Lorna Solis is the Creator of Project SHEro, a global climate activism documentary series that raises awareness not only about challenges but also solutions. According to Lorna, "Female small-scale farmers are vital to our food system but are disproportionately impacted by climate change, enduring increased droughts, floods, and new diseases without adequate support. Many only notice when their favourite products vanish from shelves. Project SHEro collaborates with these farmers to address climate challenges, helping to prevent climate-related displacement. Through co-created solutions and green finance initiatives, we empower communities to thrive locally."

'Reshaping the narrative for gender equality in tech'

Lady Mariéme Jamme, Founder of iamTHECODE

Image: iamTHECODE.

Similarly, Lady Mariéme Jamme, Founder of iamTHECODE, the first African-led global movement to mobilize governments, the private sector, philanthropic foundations, investors and civil society to advance STEAMD (Science, Technology, Engineering, Arts, Mathematics and Design) education for girls highlights that she is “unlocking and investing in a world where women and girls are not just participants but leaders in the technology revolution." Through iamTHECODE, she is “investing in girls who will become economically independent, crafting a new era of innovation and equality.” Today, through her work with iamTHECODE, she is helping to reshape the narrative for gender equality in tech.

'Accelerating racial equality and inclusion'

Luana Génot, Founder and Executive Director of Instituto Identidades do Brasil (ID_BR)

Image: ID_BR.

Finally, Luana Génot, Founder and Executive Director of Instituto Identidades do Brasil (ID_BR), an organization whose purpose is to accelerate the promotion of racial equality and the inclusion of black and Indigenous people in the labour market, highlights that she is “dedicated to offering leadership training to develop skills for women.” Through ID_BR she dedicates her time to supporting “affirmative action for companies, organizations, schools, and governments, focussing particularly on women and non-white people because they are the groups that are left behind.” ID_BR “develops training for racism and gender rights, since while companies talk about inclusion, many lack genuine commitment.” Overall, Génot challenges the status quo in Brazil by pushing for more intentionality.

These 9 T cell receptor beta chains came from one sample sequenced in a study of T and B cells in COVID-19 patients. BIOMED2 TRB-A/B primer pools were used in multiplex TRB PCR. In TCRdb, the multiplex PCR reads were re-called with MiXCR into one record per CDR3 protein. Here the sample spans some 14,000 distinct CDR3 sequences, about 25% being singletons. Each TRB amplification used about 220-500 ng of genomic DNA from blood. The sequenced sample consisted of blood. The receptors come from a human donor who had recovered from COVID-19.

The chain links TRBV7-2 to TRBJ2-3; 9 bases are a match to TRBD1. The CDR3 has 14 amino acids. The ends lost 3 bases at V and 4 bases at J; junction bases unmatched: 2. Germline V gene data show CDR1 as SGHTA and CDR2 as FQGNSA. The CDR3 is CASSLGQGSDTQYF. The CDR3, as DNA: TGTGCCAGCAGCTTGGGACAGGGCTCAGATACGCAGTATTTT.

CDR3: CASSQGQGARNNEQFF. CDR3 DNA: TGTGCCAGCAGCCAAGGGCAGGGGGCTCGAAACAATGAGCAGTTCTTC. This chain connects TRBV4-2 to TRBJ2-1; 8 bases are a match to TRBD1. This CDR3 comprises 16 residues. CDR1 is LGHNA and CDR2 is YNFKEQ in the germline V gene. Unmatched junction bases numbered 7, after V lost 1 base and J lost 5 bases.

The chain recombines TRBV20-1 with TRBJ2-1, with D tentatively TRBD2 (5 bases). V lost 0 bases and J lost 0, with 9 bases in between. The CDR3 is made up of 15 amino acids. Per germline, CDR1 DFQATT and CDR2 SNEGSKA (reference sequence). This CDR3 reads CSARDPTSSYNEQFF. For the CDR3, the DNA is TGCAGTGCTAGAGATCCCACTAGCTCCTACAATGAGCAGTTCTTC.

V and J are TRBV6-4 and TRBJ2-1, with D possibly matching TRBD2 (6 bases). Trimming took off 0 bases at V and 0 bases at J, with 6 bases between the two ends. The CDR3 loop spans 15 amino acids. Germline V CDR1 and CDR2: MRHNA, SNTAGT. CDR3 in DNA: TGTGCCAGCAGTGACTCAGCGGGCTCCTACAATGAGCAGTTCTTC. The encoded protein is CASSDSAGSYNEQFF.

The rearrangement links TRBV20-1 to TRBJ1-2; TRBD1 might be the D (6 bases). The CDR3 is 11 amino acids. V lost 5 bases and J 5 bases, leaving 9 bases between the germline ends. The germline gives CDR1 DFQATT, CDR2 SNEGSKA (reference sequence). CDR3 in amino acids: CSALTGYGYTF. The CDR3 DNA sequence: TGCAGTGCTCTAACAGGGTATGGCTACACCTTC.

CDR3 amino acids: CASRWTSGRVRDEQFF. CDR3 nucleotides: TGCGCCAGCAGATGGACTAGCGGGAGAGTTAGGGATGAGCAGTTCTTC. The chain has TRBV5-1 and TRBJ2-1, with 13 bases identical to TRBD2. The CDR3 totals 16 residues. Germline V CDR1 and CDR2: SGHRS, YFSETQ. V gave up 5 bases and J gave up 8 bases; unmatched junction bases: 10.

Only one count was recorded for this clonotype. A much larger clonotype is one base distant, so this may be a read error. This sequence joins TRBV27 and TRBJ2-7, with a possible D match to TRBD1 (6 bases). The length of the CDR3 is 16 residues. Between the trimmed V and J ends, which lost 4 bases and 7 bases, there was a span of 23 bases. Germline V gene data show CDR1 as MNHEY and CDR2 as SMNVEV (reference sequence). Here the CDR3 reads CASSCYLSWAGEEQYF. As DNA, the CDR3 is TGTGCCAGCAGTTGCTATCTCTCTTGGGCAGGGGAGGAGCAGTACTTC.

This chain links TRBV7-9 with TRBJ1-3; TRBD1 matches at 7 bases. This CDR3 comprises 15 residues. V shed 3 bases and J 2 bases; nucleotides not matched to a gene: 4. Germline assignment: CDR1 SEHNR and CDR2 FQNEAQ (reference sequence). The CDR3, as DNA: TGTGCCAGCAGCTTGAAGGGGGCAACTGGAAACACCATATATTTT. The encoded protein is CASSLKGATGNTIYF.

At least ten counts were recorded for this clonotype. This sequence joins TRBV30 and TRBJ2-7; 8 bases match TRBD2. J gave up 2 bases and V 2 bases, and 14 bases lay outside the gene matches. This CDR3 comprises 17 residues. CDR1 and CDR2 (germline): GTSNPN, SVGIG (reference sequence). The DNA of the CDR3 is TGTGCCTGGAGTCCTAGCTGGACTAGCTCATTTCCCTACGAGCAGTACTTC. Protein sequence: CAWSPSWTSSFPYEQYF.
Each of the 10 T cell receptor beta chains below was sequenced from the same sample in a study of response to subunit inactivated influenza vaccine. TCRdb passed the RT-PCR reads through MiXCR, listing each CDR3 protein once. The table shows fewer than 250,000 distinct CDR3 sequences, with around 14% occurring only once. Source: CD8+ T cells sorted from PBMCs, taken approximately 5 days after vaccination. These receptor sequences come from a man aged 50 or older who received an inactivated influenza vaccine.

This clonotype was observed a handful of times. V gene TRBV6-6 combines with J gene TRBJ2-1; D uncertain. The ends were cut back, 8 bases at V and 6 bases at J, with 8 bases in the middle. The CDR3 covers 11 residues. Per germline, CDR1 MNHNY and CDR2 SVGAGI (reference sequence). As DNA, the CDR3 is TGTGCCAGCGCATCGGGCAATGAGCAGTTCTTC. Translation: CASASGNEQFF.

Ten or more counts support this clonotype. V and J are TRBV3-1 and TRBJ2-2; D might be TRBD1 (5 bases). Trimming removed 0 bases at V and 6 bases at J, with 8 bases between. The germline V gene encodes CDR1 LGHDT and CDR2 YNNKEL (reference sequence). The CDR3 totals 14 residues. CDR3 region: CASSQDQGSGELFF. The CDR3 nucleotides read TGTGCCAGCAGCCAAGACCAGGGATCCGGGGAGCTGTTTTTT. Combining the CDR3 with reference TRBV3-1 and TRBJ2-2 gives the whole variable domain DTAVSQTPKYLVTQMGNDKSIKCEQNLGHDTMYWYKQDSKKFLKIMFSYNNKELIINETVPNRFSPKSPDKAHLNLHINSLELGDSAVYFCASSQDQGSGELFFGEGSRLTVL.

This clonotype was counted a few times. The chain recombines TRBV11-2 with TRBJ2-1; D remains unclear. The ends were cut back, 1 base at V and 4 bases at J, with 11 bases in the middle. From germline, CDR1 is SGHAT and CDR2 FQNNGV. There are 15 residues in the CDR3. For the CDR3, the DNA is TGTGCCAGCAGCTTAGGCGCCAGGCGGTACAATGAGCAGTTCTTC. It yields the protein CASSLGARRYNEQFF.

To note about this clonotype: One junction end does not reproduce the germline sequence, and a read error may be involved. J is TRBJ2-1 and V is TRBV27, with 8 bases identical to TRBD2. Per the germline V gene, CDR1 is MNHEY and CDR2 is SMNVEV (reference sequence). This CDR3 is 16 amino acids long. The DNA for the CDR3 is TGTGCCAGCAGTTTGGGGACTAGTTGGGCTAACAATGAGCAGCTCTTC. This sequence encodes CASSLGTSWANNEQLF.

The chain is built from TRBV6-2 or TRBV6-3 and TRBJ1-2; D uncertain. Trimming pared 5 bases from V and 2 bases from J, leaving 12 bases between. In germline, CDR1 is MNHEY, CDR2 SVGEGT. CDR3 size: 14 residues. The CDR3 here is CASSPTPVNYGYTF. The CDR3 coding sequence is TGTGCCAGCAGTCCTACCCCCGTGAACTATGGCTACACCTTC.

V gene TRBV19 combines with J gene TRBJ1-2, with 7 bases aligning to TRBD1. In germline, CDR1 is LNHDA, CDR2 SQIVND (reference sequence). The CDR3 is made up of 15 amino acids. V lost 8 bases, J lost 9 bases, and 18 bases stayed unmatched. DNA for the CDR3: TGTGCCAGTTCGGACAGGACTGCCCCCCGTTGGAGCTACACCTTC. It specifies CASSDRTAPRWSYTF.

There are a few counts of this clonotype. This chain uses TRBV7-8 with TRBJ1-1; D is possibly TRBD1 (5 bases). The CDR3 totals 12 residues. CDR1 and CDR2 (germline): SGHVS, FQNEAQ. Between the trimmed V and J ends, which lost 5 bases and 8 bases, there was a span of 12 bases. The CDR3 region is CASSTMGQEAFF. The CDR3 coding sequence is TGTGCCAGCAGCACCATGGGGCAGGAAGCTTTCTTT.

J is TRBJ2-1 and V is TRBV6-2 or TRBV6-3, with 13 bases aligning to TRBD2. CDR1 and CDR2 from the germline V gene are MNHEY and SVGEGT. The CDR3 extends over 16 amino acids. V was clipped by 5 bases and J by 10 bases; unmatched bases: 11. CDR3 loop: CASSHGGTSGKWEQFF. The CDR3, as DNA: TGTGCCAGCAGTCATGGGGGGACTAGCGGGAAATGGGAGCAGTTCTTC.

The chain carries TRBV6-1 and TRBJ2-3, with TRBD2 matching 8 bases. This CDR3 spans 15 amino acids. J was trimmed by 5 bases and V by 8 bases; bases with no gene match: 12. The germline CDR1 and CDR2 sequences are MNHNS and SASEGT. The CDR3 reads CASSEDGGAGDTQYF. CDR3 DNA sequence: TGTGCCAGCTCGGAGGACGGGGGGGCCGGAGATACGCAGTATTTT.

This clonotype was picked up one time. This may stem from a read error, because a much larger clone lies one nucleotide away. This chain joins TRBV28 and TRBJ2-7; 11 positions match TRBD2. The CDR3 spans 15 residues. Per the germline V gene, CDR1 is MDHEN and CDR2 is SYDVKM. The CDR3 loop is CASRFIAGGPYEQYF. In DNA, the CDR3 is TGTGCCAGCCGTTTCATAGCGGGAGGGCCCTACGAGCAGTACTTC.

Advancing women's empowerment

The stories of Young Global Leaders like Lorna, Mariemme and Luana demonstrate the importance of continued investment, advocacy and support for advancing women's empowerment and gender equality. Their efforts highlight the impact that is possible when leaders work to overcome barriers and create an equitable environment where all women can reach their full potential.

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Related topics:
Gender InequalityLeadershipEquity, Diversity and Inclusion
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Contents
'Empowering local communities to thrive''Reshaping the narrative for gender equality in tech''Accelerating racial equality and inclusion'Advancing women's empowerment